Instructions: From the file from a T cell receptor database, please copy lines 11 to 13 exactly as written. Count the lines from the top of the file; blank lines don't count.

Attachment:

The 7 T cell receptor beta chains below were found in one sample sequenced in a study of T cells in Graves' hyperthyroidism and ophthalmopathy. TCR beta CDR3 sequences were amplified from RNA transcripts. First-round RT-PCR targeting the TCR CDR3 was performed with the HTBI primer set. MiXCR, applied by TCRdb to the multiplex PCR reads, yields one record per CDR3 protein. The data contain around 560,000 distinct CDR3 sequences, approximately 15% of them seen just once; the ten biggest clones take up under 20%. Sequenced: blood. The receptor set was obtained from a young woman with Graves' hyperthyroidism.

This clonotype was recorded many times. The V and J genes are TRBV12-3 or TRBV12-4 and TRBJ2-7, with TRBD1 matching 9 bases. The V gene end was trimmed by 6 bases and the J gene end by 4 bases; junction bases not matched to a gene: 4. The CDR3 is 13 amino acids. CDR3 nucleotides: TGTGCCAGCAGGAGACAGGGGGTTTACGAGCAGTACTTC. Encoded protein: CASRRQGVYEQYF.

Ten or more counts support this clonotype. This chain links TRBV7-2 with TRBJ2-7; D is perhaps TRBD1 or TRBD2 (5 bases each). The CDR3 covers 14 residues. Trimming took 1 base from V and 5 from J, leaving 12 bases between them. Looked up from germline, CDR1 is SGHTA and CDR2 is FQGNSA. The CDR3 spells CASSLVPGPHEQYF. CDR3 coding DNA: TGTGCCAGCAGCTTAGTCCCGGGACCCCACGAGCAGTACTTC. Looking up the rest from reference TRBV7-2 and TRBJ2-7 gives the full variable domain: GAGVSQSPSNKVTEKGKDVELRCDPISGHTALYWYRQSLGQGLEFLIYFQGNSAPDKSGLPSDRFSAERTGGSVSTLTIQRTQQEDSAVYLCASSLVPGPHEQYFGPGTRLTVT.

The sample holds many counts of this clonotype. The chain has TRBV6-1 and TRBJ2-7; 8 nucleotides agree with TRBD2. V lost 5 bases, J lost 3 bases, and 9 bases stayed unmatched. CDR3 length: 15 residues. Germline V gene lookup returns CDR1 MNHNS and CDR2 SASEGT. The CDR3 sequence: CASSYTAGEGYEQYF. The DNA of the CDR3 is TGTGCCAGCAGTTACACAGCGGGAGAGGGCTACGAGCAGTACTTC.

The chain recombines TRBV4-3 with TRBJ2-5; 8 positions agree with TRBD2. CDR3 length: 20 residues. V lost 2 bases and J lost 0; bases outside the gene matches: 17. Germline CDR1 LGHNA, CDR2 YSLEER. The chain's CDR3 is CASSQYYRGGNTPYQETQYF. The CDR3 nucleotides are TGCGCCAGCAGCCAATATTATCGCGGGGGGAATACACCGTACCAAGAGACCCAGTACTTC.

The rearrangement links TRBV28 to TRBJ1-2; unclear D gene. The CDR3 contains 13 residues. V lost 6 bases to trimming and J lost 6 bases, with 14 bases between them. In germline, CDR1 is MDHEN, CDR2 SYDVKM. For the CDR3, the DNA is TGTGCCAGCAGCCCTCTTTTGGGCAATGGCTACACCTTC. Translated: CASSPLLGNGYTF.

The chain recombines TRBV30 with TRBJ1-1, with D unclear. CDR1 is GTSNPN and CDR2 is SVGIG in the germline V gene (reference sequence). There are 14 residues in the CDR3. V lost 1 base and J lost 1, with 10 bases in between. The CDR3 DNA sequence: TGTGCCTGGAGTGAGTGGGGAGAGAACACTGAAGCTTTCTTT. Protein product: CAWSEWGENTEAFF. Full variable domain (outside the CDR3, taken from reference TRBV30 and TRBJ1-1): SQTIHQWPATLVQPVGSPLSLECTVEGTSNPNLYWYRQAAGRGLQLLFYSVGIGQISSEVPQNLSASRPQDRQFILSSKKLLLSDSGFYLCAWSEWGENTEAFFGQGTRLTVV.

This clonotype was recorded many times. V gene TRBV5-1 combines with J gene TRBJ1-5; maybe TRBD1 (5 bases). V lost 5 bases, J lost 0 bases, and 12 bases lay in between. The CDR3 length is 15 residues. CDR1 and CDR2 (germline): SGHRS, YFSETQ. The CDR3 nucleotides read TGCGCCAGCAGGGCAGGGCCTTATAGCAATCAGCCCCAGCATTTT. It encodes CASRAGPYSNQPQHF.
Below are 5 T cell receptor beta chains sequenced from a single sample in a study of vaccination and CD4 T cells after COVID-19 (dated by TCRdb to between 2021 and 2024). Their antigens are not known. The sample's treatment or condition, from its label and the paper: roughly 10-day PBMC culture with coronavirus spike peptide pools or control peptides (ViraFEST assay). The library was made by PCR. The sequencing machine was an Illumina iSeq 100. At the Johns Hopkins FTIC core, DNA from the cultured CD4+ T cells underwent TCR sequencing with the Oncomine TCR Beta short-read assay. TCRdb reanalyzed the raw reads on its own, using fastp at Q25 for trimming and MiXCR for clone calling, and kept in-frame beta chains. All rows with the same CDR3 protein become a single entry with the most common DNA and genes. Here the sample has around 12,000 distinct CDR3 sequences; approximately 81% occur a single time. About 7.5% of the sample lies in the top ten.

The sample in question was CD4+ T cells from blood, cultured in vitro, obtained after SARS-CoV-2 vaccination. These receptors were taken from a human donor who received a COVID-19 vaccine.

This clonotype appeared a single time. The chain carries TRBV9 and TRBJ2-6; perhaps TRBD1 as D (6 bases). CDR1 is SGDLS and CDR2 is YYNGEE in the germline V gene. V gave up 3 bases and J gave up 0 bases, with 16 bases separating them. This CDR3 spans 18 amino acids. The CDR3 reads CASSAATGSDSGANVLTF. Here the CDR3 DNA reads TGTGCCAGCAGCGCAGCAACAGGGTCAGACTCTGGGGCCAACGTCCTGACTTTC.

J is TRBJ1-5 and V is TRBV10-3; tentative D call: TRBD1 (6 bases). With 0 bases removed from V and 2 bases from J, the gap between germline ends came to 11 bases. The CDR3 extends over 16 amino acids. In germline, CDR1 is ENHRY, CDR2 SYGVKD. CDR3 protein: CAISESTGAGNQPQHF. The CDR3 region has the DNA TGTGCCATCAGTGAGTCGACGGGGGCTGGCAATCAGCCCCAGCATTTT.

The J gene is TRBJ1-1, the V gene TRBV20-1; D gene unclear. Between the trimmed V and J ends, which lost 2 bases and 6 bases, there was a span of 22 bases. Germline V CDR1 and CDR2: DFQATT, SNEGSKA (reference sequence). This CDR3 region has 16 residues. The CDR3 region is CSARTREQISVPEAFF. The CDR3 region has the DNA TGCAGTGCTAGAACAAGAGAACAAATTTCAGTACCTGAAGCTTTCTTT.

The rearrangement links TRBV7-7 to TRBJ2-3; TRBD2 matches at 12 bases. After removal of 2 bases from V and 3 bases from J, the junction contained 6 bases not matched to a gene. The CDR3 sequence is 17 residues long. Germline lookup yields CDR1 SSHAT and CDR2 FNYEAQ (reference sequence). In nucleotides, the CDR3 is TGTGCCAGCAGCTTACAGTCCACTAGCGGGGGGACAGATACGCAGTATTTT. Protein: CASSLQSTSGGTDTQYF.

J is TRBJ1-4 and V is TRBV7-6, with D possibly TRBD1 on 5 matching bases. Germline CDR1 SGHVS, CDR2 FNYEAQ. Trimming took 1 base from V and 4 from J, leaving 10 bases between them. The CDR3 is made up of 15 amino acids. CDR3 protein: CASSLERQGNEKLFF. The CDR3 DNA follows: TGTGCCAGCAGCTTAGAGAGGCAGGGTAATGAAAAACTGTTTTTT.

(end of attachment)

This clonotype appeared a single time. The chain carries TRBV9 and TRBJ2-6; perhaps TRBD1 as D (6 bases). CDR1 is SGDLS and CDR2 is YYNGEE in the germline V gene. V gave up 3 bases and J gave up 0 bases, with 16 bases separating them. This CDR3 spans 18 amino acids. The CDR3 reads CASSAATGSDSGANVLTF. Here the CDR3 DNA reads TGTGCCAGCAGCGCAGCAACAGGGTCAGACTCTGGGGCCAACGTCCTGACTTTC.

J is TRBJ1-5 and V is TRBV10-3; tentative D call: TRBD1 (6 bases). With 0 bases removed from V and 2 bases from J, the gap between germline ends came to 11 bases. The CDR3 extends over 16 amino acids. In germline, CDR1 is ENHRY, CDR2 SYGVKD. CDR3 protein: CAISESTGAGNQPQHF. The CDR3 region has the DNA TGTGCCATCAGTGAGTCGACGGGGGCTGGCAATCAGCCCCAGCATTTT.

The J gene is TRBJ1-1, the V gene TRBV20-1; D gene unclear. Between the trimmed V and J ends, which lost 2 bases and 6 bases, there was a span of 22 bases. Germline V CDR1 and CDR2: DFQATT, SNEGSKA (reference sequence). This CDR3 region has 16 residues. The CDR3 region is CSARTREQISVPEAFF. The CDR3 region has the DNA TGCAGTGCTAGAACAAGAGAACAAATTTCAGTACCTGAAGCTTTCTTT.